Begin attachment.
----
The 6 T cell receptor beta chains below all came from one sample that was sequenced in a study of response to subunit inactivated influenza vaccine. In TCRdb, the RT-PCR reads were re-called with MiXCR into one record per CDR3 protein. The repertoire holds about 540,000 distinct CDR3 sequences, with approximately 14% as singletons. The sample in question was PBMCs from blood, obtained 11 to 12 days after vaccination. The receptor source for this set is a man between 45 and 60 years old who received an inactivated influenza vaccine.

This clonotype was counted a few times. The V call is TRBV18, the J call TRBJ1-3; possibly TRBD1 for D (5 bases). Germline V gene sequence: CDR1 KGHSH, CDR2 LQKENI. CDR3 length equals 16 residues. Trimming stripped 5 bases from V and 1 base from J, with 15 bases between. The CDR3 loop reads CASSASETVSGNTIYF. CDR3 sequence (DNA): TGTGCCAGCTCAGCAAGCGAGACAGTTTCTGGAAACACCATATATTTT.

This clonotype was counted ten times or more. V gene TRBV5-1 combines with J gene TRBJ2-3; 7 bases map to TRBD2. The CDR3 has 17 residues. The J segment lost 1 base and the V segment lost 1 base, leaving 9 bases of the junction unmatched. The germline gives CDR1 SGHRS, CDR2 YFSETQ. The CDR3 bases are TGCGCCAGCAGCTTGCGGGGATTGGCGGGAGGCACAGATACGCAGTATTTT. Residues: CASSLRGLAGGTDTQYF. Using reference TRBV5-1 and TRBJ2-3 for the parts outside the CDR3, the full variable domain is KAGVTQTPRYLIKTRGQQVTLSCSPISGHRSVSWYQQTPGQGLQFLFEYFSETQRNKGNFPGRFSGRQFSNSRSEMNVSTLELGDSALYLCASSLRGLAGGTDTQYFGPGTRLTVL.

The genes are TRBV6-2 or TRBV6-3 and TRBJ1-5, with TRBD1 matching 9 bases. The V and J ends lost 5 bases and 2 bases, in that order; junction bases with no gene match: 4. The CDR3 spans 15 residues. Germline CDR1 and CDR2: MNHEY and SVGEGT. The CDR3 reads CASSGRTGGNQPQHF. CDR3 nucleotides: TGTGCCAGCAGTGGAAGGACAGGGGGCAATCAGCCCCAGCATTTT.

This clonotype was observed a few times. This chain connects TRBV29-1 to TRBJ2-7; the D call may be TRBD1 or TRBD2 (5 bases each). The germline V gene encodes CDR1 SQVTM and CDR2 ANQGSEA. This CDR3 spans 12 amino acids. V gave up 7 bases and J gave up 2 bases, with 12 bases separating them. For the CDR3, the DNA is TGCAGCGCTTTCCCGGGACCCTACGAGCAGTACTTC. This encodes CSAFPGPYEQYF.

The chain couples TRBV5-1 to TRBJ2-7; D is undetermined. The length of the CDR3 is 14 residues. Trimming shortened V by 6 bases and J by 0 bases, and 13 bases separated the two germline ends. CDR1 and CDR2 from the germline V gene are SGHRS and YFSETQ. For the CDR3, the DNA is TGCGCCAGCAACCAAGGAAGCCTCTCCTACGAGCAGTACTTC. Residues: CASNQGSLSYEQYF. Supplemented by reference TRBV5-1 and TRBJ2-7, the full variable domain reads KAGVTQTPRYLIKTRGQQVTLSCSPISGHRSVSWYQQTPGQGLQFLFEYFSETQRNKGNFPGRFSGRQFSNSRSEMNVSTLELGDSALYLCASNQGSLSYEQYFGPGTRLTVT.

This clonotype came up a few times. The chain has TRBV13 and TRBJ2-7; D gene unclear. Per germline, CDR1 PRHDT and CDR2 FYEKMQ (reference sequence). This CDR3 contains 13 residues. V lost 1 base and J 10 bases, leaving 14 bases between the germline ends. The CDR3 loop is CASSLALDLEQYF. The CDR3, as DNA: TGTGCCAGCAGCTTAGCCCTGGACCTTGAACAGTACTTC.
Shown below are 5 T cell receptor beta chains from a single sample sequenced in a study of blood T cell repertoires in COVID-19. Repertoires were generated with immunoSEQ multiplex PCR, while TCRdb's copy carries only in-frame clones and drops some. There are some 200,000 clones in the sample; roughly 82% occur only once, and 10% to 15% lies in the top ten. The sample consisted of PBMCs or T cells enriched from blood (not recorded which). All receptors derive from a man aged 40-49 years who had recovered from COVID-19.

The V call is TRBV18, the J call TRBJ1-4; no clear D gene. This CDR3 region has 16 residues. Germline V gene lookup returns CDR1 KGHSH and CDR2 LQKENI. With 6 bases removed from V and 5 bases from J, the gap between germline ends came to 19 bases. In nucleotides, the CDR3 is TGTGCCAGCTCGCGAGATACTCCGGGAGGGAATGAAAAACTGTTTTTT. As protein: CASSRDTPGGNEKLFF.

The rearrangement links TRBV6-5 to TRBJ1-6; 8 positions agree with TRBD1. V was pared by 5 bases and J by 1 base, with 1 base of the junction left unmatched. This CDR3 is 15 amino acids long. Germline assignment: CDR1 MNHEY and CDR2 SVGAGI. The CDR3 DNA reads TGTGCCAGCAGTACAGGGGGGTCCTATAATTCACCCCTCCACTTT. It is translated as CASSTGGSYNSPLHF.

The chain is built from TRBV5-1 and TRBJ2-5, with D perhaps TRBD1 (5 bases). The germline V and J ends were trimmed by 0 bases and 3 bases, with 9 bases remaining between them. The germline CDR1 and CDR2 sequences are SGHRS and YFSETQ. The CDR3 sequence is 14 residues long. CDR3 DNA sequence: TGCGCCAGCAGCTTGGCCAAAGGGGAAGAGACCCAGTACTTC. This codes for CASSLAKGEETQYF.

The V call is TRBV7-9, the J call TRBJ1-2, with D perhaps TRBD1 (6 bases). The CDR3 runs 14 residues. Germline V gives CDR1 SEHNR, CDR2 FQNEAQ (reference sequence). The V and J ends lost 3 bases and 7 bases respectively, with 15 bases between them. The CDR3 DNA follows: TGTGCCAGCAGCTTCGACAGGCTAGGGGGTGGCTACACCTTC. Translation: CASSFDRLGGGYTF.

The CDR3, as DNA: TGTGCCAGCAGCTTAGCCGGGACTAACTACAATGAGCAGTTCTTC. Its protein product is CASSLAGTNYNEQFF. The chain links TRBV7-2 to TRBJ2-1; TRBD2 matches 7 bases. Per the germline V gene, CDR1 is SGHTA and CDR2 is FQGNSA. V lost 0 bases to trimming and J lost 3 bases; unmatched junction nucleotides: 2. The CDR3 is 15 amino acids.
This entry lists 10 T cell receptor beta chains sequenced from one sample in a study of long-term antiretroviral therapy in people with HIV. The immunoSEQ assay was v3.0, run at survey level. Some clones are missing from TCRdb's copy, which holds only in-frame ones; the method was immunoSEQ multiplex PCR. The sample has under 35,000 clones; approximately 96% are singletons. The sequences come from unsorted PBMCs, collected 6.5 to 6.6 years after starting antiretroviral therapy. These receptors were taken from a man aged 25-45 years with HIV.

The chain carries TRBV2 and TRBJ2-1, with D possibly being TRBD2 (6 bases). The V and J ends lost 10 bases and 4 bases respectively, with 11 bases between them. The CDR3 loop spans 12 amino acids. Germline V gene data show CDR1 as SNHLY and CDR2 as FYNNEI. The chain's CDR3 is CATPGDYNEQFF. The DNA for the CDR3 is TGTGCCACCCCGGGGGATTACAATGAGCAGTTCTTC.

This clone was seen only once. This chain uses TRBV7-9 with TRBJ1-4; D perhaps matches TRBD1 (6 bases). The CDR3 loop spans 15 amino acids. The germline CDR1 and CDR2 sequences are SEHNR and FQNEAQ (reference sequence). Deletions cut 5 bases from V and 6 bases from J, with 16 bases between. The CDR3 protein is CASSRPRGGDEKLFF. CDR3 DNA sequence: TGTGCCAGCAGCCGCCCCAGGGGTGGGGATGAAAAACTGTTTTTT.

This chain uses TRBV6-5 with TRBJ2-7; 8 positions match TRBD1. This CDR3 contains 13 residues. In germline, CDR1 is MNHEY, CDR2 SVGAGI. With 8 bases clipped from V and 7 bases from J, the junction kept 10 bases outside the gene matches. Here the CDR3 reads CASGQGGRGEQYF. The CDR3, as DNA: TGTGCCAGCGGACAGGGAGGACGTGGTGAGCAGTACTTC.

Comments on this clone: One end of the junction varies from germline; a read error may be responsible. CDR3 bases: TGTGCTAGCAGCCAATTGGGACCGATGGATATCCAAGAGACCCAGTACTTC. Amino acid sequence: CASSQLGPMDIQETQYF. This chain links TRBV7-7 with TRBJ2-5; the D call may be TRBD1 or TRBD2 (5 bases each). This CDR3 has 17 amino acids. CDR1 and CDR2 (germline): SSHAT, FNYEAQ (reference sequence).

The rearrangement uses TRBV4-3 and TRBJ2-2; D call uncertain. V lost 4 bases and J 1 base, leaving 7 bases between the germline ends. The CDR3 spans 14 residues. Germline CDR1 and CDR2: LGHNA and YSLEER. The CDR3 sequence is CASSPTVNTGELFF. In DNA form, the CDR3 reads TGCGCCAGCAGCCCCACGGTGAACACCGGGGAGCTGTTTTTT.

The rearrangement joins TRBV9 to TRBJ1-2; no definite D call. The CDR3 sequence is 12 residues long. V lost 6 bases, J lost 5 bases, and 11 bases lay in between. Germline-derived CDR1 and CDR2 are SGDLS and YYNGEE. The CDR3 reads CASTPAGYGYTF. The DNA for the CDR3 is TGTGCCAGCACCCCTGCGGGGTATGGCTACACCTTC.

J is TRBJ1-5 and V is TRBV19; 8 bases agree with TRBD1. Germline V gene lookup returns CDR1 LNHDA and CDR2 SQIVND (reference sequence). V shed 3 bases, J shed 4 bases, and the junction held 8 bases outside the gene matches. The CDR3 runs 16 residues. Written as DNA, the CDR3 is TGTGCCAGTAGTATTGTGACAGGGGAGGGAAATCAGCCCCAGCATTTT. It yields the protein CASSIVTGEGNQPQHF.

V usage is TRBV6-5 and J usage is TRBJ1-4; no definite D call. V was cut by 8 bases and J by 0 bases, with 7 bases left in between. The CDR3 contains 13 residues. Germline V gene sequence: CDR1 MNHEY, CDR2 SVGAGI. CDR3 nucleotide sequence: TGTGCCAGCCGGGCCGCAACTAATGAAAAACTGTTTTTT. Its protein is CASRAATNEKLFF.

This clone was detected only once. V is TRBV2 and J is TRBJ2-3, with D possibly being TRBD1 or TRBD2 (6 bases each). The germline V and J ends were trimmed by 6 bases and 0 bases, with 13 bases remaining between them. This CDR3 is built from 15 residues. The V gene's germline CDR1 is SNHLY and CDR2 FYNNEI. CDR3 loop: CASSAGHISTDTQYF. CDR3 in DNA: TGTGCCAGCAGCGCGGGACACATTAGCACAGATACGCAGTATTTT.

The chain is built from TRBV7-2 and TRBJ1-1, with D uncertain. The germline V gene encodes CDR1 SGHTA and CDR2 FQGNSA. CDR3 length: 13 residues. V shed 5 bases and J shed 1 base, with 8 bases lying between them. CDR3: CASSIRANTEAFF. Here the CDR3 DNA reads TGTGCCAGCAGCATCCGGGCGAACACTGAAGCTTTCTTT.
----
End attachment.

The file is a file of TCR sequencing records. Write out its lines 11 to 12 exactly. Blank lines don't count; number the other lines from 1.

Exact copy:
The chain is built from TRBV5-1 and TRBJ2-5, with D perhaps TRBD1 (5 bases). The germline V and J ends were trimmed by 0 bases and 3 bases, with 9 bases remaining between them. The germline CDR1 and CDR2 sequences are SGHRS and YFSETQ. The CDR3 sequence is 14 residues long. CDR3 DNA sequence: TGCGCCAGCAGCTTGGCCAAAGGGGAAGAGACCCAGTACTTC. This codes for CASSLAKGEETQYF.

The V call is TRBV7-9, the J call TRBJ1-2, with D perhaps TRBD1 (6 bases). The CDR3 runs 14 residues. Germline V gives CDR1 SEHNR, CDR2 FQNEAQ (reference sequence). The V and J ends lost 3 bases and 7 bases respectively, with 15 bases between them. The CDR3 DNA follows: TGTGCCAGCAGCTTCGACAGGCTAGGGGGTGGCTACACCTTC. Translation: CASSFDRLGGGYTF.